Fortunately, fatty liver disease can be reversed through lifestyle changes like avoiding alcohol and losing weight, and scientists like Dr. Rotman are also searching for medications that could augment that approach. For instance, as part of an ongoing clinical trial, his team is treating NAFLD patients with a diabetes medication called semaglutide. As part of the study, the participants will also undergo liver biopsies before and after a standardized meal in the hopes that analyzing the liver samples will help reveal why semaglutide helps some people with fatty liver disease but not others.

“It’s likely that most medications for fatty liver disease will be needed for life, or at least long-term, so we want to detect futility early,” Dr. Rotman says. “Trying to figure out why some people respond to a medication and some do not, and using that to develop tools to predict the response to the medication before treatment or early on after treatment starts, will improve therapy.”

Postdoctoral fellow Allison Wing uses a microscope to get a close-up look at tissue from a mouse’s pancreas

Postdoctoral fellow Allison Wing uses a microscope to get a close-up look at tissue from a mouse’s pancreas, an organ that can be damaged by NAFLD.

Dr. Rotman’s lab is also aiding the development of new treatments for fatty liver disease by examining how genetic differences influence the risk of developing NAFLD and the odds that the ailment will worsen into NASH. Several years ago, Dr. Rotman’s group was among the first to publish findings that linked variation in the HSD17B13 gene to differences in the likelihood of developing NASH. His group also showed that the gene produces an enzyme that helps the liver process fat, and mutations in the gene that disable the enzyme are protective against NASH.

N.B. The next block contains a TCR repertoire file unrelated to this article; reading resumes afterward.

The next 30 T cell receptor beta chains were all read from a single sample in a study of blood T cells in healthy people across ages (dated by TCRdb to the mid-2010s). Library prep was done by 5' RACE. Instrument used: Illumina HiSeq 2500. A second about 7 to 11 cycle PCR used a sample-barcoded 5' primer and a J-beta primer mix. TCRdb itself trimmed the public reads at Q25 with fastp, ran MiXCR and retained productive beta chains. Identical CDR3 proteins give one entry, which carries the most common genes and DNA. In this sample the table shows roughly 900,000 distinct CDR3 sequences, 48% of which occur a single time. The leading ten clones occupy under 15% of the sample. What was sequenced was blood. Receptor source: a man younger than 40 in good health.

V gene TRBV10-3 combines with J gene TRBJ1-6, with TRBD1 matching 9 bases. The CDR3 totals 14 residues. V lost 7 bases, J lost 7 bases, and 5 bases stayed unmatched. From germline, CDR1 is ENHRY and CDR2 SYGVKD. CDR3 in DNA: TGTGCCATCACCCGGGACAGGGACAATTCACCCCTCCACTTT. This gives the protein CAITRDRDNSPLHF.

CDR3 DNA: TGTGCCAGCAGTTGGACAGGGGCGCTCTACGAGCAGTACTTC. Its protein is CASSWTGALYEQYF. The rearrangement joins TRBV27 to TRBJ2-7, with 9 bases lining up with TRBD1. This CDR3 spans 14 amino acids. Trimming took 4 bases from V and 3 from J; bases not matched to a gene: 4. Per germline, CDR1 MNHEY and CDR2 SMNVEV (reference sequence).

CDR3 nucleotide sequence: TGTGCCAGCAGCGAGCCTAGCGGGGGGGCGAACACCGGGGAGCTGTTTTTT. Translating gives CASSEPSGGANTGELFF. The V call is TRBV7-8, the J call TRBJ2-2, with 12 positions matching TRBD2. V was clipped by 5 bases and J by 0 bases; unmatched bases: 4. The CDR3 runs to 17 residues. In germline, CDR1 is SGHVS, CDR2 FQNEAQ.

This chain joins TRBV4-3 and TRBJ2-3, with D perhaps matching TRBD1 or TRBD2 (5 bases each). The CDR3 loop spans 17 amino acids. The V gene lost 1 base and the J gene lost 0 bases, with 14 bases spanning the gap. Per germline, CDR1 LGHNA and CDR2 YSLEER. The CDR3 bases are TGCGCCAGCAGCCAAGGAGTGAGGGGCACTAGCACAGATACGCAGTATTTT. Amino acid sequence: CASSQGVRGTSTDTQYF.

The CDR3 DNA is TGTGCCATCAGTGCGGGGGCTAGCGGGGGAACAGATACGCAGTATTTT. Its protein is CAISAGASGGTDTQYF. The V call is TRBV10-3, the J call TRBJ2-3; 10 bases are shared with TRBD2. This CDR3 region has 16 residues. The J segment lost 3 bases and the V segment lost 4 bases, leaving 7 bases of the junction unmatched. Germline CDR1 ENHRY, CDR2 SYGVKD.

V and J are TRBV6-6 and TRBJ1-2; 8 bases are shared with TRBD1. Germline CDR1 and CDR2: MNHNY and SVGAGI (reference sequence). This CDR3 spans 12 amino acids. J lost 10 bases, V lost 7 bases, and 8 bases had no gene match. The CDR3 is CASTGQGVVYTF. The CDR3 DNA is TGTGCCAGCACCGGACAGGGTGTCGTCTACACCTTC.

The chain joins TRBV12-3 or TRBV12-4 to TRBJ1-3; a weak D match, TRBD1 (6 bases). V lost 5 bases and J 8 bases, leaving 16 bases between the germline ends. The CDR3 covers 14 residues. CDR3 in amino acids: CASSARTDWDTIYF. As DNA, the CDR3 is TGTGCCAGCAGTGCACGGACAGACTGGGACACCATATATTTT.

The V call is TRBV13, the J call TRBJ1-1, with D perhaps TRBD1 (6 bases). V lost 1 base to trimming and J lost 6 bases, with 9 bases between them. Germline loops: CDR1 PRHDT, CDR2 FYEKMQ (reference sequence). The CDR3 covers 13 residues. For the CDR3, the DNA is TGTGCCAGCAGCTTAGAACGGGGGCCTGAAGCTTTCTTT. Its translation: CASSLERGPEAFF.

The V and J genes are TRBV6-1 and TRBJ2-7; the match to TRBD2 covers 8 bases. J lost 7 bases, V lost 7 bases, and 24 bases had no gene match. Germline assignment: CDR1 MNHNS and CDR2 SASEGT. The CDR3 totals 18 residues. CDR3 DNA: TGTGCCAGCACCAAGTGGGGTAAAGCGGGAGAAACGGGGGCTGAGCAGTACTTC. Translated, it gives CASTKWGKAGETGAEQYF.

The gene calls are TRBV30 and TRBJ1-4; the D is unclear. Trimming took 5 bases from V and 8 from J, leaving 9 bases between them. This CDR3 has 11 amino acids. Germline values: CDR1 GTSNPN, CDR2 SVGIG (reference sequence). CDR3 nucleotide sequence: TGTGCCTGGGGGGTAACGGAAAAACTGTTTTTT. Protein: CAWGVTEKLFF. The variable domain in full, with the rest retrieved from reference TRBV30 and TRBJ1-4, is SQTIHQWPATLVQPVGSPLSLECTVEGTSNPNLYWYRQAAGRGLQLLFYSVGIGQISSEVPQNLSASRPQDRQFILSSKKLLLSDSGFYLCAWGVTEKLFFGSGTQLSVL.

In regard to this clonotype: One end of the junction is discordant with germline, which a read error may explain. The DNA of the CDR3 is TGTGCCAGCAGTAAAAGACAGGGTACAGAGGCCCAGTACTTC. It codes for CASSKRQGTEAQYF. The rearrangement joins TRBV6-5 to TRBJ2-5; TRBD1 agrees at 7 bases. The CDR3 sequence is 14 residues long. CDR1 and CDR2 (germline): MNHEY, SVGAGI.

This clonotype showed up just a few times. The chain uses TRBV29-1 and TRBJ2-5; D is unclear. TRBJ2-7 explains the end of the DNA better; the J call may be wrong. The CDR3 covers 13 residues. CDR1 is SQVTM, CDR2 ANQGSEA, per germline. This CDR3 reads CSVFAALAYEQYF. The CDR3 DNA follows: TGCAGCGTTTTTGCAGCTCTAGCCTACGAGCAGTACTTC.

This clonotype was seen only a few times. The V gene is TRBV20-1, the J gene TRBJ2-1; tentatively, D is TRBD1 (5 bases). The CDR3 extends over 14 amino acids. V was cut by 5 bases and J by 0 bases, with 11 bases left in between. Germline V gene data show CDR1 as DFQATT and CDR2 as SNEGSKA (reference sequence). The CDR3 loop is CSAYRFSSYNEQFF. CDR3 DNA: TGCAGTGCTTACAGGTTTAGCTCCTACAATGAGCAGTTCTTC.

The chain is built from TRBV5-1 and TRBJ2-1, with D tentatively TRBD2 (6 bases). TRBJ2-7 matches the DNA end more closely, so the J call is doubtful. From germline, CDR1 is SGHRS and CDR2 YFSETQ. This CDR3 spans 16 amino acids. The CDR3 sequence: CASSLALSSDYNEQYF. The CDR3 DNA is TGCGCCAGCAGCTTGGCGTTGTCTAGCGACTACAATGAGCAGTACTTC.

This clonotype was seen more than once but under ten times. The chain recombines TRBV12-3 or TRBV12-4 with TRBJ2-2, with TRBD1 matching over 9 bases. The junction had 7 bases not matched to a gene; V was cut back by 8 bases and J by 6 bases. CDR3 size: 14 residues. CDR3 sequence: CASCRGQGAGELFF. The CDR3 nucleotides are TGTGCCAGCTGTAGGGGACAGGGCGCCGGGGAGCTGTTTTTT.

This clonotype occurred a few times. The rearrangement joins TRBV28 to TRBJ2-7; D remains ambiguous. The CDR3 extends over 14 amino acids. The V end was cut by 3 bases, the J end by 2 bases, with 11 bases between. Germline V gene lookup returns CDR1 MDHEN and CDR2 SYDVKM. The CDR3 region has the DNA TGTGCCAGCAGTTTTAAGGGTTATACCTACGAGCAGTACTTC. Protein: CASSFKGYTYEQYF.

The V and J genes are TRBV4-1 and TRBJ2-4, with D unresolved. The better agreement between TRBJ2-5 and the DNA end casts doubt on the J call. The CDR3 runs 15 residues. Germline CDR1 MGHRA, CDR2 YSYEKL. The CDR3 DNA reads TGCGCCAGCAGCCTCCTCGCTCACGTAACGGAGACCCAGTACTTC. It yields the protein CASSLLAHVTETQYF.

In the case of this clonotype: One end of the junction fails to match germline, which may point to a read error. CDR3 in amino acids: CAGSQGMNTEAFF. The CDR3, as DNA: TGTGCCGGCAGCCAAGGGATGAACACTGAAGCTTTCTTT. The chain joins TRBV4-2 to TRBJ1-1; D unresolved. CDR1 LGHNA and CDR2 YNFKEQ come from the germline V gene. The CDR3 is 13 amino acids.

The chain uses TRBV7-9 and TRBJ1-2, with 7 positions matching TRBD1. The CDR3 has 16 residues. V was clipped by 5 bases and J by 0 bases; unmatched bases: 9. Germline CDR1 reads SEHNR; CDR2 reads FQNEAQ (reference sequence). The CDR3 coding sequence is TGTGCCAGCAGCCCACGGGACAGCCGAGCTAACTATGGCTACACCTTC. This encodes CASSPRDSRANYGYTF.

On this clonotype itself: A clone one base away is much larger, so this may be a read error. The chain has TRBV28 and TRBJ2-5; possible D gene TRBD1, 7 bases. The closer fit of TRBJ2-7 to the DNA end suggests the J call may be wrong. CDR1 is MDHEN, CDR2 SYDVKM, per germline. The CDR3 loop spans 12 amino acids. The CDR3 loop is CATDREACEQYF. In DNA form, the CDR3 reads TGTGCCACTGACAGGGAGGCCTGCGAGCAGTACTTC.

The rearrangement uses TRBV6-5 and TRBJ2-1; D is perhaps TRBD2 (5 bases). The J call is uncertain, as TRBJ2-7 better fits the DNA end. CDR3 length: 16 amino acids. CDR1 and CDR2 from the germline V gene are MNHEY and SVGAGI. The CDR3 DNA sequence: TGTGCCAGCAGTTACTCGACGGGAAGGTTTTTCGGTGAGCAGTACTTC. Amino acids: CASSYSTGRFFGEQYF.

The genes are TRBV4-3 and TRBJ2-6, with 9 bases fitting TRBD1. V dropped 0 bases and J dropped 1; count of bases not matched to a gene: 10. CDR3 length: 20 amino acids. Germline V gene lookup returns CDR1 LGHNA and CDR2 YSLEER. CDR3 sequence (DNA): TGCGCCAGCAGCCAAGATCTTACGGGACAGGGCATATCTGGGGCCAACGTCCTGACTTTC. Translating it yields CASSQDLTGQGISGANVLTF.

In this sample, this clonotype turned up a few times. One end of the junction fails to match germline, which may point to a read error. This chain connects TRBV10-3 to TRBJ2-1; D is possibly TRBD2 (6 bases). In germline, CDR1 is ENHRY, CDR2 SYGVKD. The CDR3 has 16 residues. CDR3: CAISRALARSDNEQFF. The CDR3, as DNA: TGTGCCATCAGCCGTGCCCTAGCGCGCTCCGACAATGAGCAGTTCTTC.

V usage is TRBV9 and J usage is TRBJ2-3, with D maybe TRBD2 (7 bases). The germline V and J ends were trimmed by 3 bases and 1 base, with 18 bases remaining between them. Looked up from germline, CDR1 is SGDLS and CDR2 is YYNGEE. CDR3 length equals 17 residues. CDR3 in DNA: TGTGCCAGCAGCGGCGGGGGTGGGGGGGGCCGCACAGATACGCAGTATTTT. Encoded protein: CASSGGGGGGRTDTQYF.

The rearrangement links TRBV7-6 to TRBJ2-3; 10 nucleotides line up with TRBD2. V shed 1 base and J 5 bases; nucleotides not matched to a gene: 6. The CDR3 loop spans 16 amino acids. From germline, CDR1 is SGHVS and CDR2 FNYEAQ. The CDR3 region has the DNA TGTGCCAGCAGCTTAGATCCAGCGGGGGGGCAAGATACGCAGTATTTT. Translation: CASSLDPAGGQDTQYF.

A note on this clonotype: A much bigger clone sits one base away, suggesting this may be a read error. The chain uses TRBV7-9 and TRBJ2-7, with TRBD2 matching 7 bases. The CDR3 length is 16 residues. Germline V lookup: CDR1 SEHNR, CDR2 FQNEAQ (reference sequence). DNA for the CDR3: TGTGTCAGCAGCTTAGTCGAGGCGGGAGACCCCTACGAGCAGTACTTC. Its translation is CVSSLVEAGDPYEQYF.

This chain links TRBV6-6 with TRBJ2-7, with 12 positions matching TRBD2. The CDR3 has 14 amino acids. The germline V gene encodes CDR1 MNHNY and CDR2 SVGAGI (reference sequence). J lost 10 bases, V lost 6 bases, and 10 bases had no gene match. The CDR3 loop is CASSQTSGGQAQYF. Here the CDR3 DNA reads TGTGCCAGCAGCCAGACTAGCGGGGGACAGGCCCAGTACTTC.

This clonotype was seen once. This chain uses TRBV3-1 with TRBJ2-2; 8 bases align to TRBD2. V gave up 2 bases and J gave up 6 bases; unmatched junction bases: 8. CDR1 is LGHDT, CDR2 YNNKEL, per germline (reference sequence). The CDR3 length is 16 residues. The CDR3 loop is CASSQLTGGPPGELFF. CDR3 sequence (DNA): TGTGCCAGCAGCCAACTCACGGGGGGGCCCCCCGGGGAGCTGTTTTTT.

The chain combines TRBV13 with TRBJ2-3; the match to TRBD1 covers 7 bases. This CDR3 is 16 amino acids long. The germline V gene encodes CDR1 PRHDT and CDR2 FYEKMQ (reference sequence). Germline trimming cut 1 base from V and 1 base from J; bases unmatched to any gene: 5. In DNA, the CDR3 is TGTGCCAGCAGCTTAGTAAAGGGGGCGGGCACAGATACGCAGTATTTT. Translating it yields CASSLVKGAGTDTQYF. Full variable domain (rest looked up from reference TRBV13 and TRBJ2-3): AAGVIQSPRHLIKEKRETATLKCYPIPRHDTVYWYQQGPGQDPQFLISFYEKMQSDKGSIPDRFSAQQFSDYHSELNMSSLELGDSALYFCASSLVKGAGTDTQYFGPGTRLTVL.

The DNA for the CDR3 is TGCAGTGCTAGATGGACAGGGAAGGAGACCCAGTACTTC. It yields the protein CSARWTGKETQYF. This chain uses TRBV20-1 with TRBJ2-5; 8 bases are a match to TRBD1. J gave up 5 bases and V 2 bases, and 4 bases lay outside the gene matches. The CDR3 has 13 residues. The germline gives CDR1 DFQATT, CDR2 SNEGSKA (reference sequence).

Because the HSD17B13 gene is active in very few bodily tissues outside the liver, treatments for NASH that target the gene or the enzyme the gene produces are likely to have milder side effects than other potential approaches. It’s not surprising, then, that several pharmaceutical companies are now working on such therapies, and Dr. Rotman’s lab is assisting those efforts by investigating how the enzyme works in more detail.

“If inactivating that enzyme is good for us, why do we have it?” he wonders. “It must be good for us in another context. And even if the enzyme itself is found not to be an ideal target, understanding the pathways by which its inactivation leads to protection may point to other targets that are more suitable for intervention.”

Dr. Rotman with members of his lab

Dr. Rotman with his research team. From left to right: Dr. Rotman, postdoctoral fellow Lila González-Hódar, postdoctoral researcher Wenqi Cui, and postdoctoral fellow Allison Wing. The inflatable shark hanging from the ceiling is the lab’s mascot, Lady DAG. DAG is a fat molecule that the lab is studying as part of its research on NAFLD, and “dag” means “fish” in Hebrew, the main language spoken in Israel, where Dr. Rotman was born and grew up.

As a physician-scientist simultaneously conducting clinical research while pursuing ‘basic science’ studies scrutinizing how the liver works, Dr. Rotman exemplifies the ‘bench-to-bedside’ ethos of the NIH Intramural Research Program. With his lab just a few steps away from the clinics where he meets with patients, it’s impossible for him to forget that his discoveries could lead to real improvements in people’s lives.

“I think that bridge between clinical and basic is unique to the NIH and allows us to do studies that may not be possible elsewhere,” he says. “I feel lucky and privileged to be able to work here and do what I do, and to be able to contribute to knowledge and help people.”

“This is the Mecca or the Vatican or the Temple Mount of science,” he adds. “There’s just no place like it.”

Yaron Rotman, M.D., M.Sc., is a Senior Investigator and head of the Liver and Metabolism Section in the Liver Diseases Branch at the National Institute of Diabetes and Digestive and Kidney Diseases (NIDDK).

This page was last updated on Wednesday, July 24, 2024